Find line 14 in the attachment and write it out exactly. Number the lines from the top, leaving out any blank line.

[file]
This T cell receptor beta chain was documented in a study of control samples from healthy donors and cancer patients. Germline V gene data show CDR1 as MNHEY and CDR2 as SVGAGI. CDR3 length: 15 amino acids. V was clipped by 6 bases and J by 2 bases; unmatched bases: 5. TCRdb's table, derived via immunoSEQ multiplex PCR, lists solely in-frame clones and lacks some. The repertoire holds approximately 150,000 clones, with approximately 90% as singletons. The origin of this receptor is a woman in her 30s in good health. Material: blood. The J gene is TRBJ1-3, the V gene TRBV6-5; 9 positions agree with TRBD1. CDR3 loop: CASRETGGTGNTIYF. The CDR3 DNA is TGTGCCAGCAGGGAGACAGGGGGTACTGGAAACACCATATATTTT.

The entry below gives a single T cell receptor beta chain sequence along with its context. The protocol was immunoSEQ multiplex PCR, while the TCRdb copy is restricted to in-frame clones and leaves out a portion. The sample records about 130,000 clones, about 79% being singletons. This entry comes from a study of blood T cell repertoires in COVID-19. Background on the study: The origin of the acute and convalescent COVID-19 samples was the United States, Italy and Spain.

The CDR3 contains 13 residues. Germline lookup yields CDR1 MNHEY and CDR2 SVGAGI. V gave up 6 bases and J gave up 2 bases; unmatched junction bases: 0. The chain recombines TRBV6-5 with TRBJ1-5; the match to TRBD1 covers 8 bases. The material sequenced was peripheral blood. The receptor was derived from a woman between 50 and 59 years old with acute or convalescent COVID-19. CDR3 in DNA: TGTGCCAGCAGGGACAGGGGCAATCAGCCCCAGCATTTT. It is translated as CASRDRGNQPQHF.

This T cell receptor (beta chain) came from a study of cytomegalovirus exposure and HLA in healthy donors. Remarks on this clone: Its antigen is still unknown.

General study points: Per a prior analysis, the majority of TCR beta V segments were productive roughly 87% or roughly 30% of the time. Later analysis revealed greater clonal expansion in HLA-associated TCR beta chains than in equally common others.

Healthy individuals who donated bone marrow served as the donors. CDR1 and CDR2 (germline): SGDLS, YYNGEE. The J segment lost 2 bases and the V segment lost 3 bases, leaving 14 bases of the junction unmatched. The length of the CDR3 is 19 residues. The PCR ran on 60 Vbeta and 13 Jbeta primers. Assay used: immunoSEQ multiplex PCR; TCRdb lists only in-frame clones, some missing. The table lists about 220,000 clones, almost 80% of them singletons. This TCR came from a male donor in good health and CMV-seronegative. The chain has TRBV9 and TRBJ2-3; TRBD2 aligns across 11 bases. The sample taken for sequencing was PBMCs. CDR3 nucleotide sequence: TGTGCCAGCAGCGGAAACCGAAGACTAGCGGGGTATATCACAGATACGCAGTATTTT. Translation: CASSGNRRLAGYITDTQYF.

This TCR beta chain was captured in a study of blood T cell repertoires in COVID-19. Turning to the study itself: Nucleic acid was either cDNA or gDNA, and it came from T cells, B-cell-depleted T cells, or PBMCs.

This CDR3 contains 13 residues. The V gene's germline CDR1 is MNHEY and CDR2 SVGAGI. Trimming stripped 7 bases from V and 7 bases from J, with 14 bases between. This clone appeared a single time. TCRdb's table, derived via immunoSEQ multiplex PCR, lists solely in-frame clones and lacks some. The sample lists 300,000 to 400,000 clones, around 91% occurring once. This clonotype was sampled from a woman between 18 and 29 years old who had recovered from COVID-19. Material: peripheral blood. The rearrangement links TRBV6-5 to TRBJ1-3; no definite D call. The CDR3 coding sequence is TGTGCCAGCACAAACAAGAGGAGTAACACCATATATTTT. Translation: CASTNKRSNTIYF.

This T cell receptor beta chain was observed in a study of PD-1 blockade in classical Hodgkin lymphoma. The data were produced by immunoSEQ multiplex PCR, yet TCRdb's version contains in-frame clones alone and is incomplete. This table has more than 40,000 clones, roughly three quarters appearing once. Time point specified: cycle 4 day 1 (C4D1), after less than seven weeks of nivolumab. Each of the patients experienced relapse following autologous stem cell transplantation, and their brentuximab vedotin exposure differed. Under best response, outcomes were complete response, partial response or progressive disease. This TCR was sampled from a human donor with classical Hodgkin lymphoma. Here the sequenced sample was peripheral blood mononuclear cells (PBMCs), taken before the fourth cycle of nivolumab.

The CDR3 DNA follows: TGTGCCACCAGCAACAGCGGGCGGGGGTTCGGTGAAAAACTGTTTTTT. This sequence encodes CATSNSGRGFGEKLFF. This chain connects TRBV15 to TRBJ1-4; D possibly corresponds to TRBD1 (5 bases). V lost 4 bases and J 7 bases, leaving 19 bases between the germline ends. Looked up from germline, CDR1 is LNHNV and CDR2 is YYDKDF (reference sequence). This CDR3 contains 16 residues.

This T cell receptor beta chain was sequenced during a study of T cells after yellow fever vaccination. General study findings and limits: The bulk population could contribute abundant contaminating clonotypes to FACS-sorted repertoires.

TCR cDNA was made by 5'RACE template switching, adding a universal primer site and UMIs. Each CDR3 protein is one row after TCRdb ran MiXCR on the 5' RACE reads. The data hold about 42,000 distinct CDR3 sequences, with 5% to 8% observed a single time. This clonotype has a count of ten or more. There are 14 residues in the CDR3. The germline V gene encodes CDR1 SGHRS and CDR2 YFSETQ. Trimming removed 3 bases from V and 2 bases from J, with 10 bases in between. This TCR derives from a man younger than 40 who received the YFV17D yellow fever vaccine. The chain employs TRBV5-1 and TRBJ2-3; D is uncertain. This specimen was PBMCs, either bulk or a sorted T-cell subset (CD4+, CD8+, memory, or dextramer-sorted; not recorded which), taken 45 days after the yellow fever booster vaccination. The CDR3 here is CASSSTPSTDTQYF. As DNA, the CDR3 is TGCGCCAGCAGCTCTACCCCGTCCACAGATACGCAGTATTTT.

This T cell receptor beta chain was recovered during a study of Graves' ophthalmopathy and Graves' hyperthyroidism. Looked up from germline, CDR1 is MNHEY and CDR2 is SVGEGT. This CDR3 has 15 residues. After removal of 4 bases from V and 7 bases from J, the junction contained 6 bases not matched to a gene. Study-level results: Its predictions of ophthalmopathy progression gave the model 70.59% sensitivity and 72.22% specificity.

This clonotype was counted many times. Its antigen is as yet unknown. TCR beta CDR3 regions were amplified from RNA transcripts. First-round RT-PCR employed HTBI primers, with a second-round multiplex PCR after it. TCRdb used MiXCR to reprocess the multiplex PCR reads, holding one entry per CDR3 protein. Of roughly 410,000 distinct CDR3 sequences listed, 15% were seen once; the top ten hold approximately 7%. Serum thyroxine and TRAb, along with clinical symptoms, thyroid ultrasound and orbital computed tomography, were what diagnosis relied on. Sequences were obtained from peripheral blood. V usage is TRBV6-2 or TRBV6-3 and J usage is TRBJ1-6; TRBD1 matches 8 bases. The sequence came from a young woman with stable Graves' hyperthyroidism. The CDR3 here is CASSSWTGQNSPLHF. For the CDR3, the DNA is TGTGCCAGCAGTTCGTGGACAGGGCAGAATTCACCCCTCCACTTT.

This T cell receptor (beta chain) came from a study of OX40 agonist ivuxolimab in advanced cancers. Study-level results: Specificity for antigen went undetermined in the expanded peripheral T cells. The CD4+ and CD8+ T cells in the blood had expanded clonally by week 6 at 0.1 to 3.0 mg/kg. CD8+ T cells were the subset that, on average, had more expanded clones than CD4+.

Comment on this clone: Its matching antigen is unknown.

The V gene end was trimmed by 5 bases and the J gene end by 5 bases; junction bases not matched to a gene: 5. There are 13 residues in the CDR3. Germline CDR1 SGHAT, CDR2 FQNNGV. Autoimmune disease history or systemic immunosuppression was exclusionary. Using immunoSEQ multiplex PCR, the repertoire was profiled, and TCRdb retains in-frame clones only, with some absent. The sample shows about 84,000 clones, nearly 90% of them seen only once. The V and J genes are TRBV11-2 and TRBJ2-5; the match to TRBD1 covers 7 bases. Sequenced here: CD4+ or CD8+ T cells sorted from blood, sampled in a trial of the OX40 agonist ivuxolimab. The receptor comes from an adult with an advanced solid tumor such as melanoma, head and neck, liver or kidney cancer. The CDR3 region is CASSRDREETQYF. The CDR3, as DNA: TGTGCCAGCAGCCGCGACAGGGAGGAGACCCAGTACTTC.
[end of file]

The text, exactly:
This clonotype was counted many times. Its antigen is as yet unknown. TCR beta CDR3 regions were amplified from RNA transcripts. First-round RT-PCR employed HTBI primers, with a second-round multiplex PCR after it. TCRdb used MiXCR to reprocess the multiplex PCR reads, holding one entry per CDR3 protein. Of roughly 410,000 distinct CDR3 sequences listed, 15% were seen once; the top ten hold approximately 7%. Serum thyroxine and TRAb, along with clinical symptoms, thyroid ultrasound and orbital computed tomography, were what diagnosis relied on. Sequences were obtained from peripheral blood. V usage is TRBV6-2 or TRBV6-3 and J usage is TRBJ1-6; TRBD1 matches 8 bases. The sequence came from a young woman with stable Graves' hyperthyroidism. The CDR3 here is CASSSWTGQNSPLHF. For the CDR3, the DNA is TGTGCCAGCAGTTCGTGGACAGGGCAGAATTCACCCCTCCACTTT.